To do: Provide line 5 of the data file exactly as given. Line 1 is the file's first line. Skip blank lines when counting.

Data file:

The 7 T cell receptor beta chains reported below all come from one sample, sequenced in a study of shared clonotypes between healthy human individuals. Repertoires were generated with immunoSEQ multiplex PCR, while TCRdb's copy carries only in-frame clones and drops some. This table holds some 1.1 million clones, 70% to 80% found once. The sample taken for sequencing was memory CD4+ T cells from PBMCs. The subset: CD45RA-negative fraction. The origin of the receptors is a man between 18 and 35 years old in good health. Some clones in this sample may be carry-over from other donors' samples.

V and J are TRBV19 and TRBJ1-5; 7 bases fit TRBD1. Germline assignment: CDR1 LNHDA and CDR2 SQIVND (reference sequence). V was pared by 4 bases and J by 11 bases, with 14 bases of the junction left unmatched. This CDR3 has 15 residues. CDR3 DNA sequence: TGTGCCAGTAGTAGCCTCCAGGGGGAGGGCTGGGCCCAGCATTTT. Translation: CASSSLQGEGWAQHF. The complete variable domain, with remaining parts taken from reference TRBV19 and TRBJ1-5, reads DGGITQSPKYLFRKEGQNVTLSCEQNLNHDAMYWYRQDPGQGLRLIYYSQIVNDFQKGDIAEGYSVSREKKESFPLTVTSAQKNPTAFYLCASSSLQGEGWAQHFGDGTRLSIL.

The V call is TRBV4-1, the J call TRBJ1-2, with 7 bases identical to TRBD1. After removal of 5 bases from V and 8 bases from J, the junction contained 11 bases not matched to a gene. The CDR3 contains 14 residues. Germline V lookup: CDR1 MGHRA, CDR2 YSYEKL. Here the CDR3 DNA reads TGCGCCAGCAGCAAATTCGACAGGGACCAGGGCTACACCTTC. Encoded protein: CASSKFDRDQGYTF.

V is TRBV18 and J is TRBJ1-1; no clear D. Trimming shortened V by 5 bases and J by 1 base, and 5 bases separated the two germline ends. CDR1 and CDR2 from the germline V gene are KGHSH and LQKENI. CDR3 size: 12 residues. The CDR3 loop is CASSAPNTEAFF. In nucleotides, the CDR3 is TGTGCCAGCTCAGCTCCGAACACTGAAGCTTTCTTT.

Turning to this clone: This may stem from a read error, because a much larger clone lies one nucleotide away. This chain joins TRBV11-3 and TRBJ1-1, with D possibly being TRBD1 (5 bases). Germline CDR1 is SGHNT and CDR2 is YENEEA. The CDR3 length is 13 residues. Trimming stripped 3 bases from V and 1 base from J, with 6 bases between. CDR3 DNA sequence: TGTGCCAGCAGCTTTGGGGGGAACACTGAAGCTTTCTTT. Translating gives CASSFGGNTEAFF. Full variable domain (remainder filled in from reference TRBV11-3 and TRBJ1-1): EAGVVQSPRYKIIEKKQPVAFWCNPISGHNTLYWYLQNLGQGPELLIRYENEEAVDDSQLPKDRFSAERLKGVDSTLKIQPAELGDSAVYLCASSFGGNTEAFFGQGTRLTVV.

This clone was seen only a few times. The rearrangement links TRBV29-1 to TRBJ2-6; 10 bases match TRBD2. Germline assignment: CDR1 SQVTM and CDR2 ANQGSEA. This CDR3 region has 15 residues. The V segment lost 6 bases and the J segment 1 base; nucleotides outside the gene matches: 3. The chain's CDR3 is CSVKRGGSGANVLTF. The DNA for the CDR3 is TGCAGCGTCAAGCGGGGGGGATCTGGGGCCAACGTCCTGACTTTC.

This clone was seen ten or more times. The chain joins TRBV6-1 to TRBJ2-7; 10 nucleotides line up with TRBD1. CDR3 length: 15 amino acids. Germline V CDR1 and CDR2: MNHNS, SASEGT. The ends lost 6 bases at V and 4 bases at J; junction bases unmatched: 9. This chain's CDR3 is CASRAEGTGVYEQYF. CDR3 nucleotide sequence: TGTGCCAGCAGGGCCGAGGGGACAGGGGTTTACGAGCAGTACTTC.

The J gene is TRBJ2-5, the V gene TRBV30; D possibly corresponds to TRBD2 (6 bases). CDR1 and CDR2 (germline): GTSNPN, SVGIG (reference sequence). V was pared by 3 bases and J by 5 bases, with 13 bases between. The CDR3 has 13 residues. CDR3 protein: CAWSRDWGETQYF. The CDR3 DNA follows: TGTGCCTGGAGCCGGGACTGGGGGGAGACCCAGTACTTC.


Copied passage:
Turning to this clone: This may stem from a read error, because a much larger clone lies one nucleotide away. This chain joins TRBV11-3 and TRBJ1-1, with D possibly being TRBD1 (5 bases). Germline CDR1 is SGHNT and CDR2 is YENEEA. The CDR3 length is 13 residues. Trimming stripped 3 bases from V and 1 base from J, with 6 bases between. CDR3 DNA sequence: TGTGCCAGCAGCTTTGGGGGGAACACTGAAGCTTTCTTT. Translating gives CASSFGGNTEAFF. Full variable domain (remainder filled in from reference TRBV11-3 and TRBJ1-1): EAGVVQSPRYKIIEKKQPVAFWCNPISGHNTLYWYLQNLGQGPELLIRYENEEAVDDSQLPKDRFSAERLKGVDSTLKIQPAELGDSAVYLCASSFGGNTEAFFGQGTRLTVV.